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I am about to embark on a project, enspired by Nand2Tetris (http://www.nand2tetris.org/), to fully simulate a computer, building the entire thing up from NAND gates.

I want to simulate everything from scratch, starting with a primitive implementation of a NAND gate that simulates how a NAND gate would work on the physical level, and then connect them together to build a computer.

The thing is, I don't understand enough about how a NAND gate would work on the physical level in order to write this.

To be clear, this is certainly not what I am looking for:

def nand(a, b)
  return !(a && b)

I'd like to implement the NAND gate as a class, so it functions more like an actual object. I'd like it to have pins, and I'd like to be able to connect the pins together and apply voltage, etc.

Can someone show me how you might implement a proper simulation of a physical NAND gate, one that could be linked together to ultimately build a computer?

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migrated from stackoverflow.com Jan 14 '13 at 18:00

This question came from our site for professional and enthusiast programmers.

While I think what you're doing is great, I think this question is a bit too broad for Stack Overflow. How low-level are you talking about here? At the level of individual transistors? Individual atoms? – templatetypedef Jan 11 '13 at 5:44
Great question. I think transistors would be a good starting point. Atoms, lets save that for a later project :) – MikeC8 Jan 11 '13 at 7:30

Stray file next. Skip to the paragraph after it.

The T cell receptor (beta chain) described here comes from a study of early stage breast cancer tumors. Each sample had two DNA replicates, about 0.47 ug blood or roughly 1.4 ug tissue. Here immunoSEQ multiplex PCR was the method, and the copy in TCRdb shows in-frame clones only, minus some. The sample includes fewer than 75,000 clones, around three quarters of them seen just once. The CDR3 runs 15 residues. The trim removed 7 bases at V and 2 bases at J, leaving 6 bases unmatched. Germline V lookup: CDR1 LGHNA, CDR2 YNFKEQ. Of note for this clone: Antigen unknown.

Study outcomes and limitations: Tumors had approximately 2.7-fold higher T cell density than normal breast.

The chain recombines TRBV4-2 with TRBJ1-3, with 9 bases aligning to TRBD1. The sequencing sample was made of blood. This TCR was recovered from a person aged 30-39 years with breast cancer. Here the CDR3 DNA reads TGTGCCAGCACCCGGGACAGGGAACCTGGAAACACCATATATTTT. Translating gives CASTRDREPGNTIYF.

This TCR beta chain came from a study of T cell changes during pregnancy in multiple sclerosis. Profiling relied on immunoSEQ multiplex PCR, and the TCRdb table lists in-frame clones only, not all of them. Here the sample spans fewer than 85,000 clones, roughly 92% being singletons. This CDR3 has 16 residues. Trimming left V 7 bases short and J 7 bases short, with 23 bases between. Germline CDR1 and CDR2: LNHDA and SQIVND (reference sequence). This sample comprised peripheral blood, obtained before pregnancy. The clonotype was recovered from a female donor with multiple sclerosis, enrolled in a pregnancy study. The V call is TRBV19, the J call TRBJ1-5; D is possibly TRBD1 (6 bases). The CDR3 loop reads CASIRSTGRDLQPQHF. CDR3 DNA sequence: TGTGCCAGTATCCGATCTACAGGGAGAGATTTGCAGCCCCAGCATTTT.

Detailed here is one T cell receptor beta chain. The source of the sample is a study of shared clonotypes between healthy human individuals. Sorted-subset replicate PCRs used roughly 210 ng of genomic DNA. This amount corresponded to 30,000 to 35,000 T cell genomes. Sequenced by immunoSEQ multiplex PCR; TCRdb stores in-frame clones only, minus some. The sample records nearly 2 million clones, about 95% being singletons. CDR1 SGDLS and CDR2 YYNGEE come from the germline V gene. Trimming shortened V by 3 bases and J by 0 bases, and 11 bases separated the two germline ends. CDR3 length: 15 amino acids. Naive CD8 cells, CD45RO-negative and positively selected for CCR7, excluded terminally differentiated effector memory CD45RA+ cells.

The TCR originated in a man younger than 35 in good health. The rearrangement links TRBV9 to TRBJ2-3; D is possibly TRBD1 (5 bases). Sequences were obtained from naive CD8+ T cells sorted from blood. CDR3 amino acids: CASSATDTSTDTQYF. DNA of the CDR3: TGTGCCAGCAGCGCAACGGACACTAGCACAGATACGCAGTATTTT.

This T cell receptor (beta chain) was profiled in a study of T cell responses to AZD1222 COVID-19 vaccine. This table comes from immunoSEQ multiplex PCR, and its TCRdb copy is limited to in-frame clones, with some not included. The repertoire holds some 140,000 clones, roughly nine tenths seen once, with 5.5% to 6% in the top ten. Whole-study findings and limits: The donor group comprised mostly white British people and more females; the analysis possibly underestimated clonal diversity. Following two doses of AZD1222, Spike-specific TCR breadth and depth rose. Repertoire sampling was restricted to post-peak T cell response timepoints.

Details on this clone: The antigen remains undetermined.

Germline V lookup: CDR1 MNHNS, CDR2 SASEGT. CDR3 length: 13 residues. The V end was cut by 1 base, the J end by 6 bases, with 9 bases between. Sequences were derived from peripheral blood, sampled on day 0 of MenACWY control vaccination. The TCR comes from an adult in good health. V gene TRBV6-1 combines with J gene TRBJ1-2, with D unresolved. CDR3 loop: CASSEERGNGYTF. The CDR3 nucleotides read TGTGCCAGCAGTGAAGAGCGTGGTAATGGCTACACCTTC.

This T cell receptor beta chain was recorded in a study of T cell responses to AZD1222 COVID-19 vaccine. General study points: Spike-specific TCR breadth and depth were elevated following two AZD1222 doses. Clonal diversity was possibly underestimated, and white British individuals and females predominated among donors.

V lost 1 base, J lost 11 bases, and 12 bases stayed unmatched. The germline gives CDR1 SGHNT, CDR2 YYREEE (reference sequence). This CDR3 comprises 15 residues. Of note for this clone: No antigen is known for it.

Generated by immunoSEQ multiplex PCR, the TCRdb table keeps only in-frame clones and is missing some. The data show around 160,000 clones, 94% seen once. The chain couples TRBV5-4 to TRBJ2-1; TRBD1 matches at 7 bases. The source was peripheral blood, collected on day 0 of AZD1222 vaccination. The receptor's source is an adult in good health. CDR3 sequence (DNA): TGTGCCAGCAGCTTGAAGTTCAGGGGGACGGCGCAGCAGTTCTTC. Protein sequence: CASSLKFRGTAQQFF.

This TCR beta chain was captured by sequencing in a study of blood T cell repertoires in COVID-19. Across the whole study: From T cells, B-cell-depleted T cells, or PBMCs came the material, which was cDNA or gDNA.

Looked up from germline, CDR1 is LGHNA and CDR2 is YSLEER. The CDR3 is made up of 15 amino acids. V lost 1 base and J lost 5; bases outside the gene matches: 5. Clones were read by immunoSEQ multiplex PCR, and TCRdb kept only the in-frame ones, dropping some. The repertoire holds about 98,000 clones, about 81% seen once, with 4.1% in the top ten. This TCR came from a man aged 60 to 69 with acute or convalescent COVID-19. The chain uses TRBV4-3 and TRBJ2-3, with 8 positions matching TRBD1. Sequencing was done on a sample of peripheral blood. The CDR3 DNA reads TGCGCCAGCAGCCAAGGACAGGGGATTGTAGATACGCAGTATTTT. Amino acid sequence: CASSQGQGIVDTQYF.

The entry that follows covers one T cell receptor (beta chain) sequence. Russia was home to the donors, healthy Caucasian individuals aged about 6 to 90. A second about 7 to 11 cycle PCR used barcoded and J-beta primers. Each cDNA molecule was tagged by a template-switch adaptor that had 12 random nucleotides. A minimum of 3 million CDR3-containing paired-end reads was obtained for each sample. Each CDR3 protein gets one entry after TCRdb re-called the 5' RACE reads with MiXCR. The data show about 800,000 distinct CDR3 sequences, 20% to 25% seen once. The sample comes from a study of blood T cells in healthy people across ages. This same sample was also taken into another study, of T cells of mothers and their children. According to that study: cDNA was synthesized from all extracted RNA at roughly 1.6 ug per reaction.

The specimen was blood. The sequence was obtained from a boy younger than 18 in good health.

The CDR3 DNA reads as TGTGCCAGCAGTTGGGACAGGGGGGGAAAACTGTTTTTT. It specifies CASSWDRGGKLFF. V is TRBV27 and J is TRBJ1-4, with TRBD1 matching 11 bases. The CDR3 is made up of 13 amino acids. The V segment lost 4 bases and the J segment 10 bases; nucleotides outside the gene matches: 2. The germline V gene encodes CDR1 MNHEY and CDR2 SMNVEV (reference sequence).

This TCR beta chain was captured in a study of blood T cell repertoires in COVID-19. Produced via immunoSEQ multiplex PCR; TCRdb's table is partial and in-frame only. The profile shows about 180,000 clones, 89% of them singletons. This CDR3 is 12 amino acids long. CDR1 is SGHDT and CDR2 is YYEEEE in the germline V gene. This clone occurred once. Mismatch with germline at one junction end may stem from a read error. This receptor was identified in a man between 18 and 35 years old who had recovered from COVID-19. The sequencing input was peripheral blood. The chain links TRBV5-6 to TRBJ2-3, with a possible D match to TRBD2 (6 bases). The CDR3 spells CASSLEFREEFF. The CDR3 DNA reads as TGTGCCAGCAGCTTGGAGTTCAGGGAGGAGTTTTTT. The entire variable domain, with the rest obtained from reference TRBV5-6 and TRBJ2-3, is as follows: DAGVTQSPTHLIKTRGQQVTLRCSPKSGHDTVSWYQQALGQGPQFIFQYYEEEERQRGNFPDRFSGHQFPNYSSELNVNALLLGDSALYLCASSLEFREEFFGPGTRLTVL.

If your project is to "build the whole thing up from NAND gates," like you say in your first paragraph, then you shouldn't worry about how NAND gates are physically realized. If you do that, you're building the whole thing up from transistors, not from gates. – The Photon Jan 15 '13 at 3:01

The best way is to implement an event wheel and define a propagation delay for the gate. Without this delay it is impossible to simulate any kind of memory element. You can look up the term "event wheel" in google, it is the basis for HDL simulators. Alternatively you can write the whole thing in verilog which has the advantage of actually realising the hardware later with the right tools and the simulator can be free (look up "Icarus").

If you really want to apply voltages you will have to implement a transistor model or use BSIM3 in some kind of custom simulator, but you will eventually have to reimplement SPICE since the object model you propose will not work well for circuits where "inputs" are actually wires connected to gates that can load the outputs and change the behaviour of the circuit.

Good luck.

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Building up a computer from NAND gates would be painful. But if you wish to go down to the level of voltages and currents, you need a transistor-level simulator such as spice. Perhaps once you have the transistor-one working, you can assume that it work and switch to HDL as you showed and apalopoapa suggested.

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